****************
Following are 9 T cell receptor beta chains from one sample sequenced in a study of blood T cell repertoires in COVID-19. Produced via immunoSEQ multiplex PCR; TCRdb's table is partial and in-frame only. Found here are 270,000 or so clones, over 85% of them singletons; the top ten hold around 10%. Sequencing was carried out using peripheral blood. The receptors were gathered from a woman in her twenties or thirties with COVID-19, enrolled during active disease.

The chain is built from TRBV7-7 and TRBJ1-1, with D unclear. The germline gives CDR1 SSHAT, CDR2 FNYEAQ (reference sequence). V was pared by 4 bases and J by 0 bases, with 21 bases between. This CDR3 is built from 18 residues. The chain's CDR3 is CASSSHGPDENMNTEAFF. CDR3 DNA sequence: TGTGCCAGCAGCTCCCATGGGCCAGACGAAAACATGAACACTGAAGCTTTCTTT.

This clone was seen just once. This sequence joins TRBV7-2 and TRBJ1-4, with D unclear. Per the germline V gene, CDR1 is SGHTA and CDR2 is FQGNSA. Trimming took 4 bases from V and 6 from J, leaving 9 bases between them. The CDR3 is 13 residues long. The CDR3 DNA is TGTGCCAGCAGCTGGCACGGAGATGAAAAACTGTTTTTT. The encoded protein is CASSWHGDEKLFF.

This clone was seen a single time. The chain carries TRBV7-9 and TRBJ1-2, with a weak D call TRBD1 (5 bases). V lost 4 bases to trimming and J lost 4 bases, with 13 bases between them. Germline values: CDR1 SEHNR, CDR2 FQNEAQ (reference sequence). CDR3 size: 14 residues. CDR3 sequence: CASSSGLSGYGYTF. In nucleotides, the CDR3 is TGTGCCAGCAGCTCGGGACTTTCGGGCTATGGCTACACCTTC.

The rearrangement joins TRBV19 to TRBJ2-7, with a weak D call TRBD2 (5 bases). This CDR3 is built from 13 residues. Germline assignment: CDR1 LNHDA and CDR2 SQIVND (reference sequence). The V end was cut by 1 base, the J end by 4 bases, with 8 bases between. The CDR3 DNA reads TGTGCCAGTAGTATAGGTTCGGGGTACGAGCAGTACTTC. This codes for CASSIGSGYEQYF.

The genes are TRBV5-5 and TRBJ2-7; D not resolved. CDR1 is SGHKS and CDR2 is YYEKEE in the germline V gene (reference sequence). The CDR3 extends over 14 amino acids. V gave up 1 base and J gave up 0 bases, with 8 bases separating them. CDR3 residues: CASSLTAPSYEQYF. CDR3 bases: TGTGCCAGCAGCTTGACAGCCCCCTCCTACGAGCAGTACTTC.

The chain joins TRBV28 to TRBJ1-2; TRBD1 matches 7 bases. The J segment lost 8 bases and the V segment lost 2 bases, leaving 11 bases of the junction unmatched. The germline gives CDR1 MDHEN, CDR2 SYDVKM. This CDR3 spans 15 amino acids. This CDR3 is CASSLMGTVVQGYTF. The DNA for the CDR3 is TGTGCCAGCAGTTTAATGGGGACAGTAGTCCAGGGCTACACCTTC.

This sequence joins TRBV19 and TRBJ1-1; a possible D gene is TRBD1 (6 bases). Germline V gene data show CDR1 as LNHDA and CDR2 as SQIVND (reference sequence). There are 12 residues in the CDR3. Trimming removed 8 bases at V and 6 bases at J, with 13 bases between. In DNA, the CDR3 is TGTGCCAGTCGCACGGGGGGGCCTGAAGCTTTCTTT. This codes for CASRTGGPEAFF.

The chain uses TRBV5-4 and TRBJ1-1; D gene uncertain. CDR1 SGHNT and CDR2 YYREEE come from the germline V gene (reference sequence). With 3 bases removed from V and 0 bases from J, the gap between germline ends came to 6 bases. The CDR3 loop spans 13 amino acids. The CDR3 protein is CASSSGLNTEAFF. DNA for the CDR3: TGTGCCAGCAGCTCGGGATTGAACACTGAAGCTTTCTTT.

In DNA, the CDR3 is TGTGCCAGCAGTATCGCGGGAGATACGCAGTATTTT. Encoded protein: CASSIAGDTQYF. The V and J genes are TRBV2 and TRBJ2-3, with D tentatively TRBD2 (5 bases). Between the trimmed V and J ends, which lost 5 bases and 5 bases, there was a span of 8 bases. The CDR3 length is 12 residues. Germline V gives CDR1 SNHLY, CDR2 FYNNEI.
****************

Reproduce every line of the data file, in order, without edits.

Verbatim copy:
Following are 9 T cell receptor beta chains from one sample sequenced in a study of blood T cell repertoires in COVID-19. Produced via immunoSEQ multiplex PCR; TCRdb's table is partial and in-frame only. Found here are 270,000 or so clones, over 85% of them singletons; the top ten hold around 10%. Sequencing was carried out using peripheral blood. The receptors were gathered from a woman in her twenties or thirties with COVID-19, enrolled during active disease.

The chain is built from TRBV7-7 and TRBJ1-1, with D unclear. The germline gives CDR1 SSHAT, CDR2 FNYEAQ (reference sequence). V was pared by 4 bases and J by 0 bases, with 21 bases between. This CDR3 is built from 18 residues. The chain's CDR3 is CASSSHGPDENMNTEAFF. CDR3 DNA sequence: TGTGCCAGCAGCTCCCATGGGCCAGACGAAAACATGAACACTGAAGCTTTCTTT.

This clone was seen just once. This sequence joins TRBV7-2 and TRBJ1-4, with D unclear. Per the germline V gene, CDR1 is SGHTA and CDR2 is FQGNSA. Trimming took 4 bases from V and 6 from J, leaving 9 bases between them. The CDR3 is 13 residues long. The CDR3 DNA is TGTGCCAGCAGCTGGCACGGAGATGAAAAACTGTTTTTT. The encoded protein is CASSWHGDEKLFF.

This clone was seen a single time. The chain carries TRBV7-9 and TRBJ1-2, with a weak D call TRBD1 (5 bases). V lost 4 bases to trimming and J lost 4 bases, with 13 bases between them. Germline values: CDR1 SEHNR, CDR2 FQNEAQ (reference sequence). CDR3 size: 14 residues. CDR3 sequence: CASSSGLSGYGYTF. In nucleotides, the CDR3 is TGTGCCAGCAGCTCGGGACTTTCGGGCTATGGCTACACCTTC.

The rearrangement joins TRBV19 to TRBJ2-7, with a weak D call TRBD2 (5 bases). This CDR3 is built from 13 residues. Germline assignment: CDR1 LNHDA and CDR2 SQIVND (reference sequence). The V end was cut by 1 base, the J end by 4 bases, with 8 bases between. The CDR3 DNA reads TGTGCCAGTAGTATAGGTTCGGGGTACGAGCAGTACTTC. This codes for CASSIGSGYEQYF.

The genes are TRBV5-5 and TRBJ2-7; D not resolved. CDR1 is SGHKS and CDR2 is YYEKEE in the germline V gene (reference sequence). The CDR3 extends over 14 amino acids. V gave up 1 base and J gave up 0 bases, with 8 bases separating them. CDR3 residues: CASSLTAPSYEQYF. CDR3 bases: TGTGCCAGCAGCTTGACAGCCCCCTCCTACGAGCAGTACTTC.

The chain joins TRBV28 to TRBJ1-2; TRBD1 matches 7 bases. The J segment lost 8 bases and the V segment lost 2 bases, leaving 11 bases of the junction unmatched. The germline gives CDR1 MDHEN, CDR2 SYDVKM. This CDR3 spans 15 amino acids. This CDR3 is CASSLMGTVVQGYTF. The DNA for the CDR3 is TGTGCCAGCAGTTTAATGGGGACAGTAGTCCAGGGCTACACCTTC.

This sequence joins TRBV19 and TRBJ1-1; a possible D gene is TRBD1 (6 bases). Germline V gene data show CDR1 as LNHDA and CDR2 as SQIVND (reference sequence). There are 12 residues in the CDR3. Trimming removed 8 bases at V and 6 bases at J, with 13 bases between. In DNA, the CDR3 is TGTGCCAGTCGCACGGGGGGGCCTGAAGCTTTCTTT. This codes for CASRTGGPEAFF.

The chain uses TRBV5-4 and TRBJ1-1; D gene uncertain. CDR1 SGHNT and CDR2 YYREEE come from the germline V gene (reference sequence). With 3 bases removed from V and 0 bases from J, the gap between germline ends came to 6 bases. The CDR3 loop spans 13 amino acids. The CDR3 protein is CASSSGLNTEAFF. DNA for the CDR3: TGTGCCAGCAGCTCGGGATTGAACACTGAAGCTTTCTTT.

In DNA, the CDR3 is TGTGCCAGCAGTATCGCGGGAGATACGCAGTATTTT. Encoded protein: CASSIAGDTQYF. The V and J genes are TRBV2 and TRBJ2-3, with D tentatively TRBD2 (5 bases). Between the trimmed V and J ends, which lost 5 bases and 5 bases, there was a span of 8 bases. The CDR3 length is 12 residues. Germline V gives CDR1 SNHLY, CDR2 FYNNEI.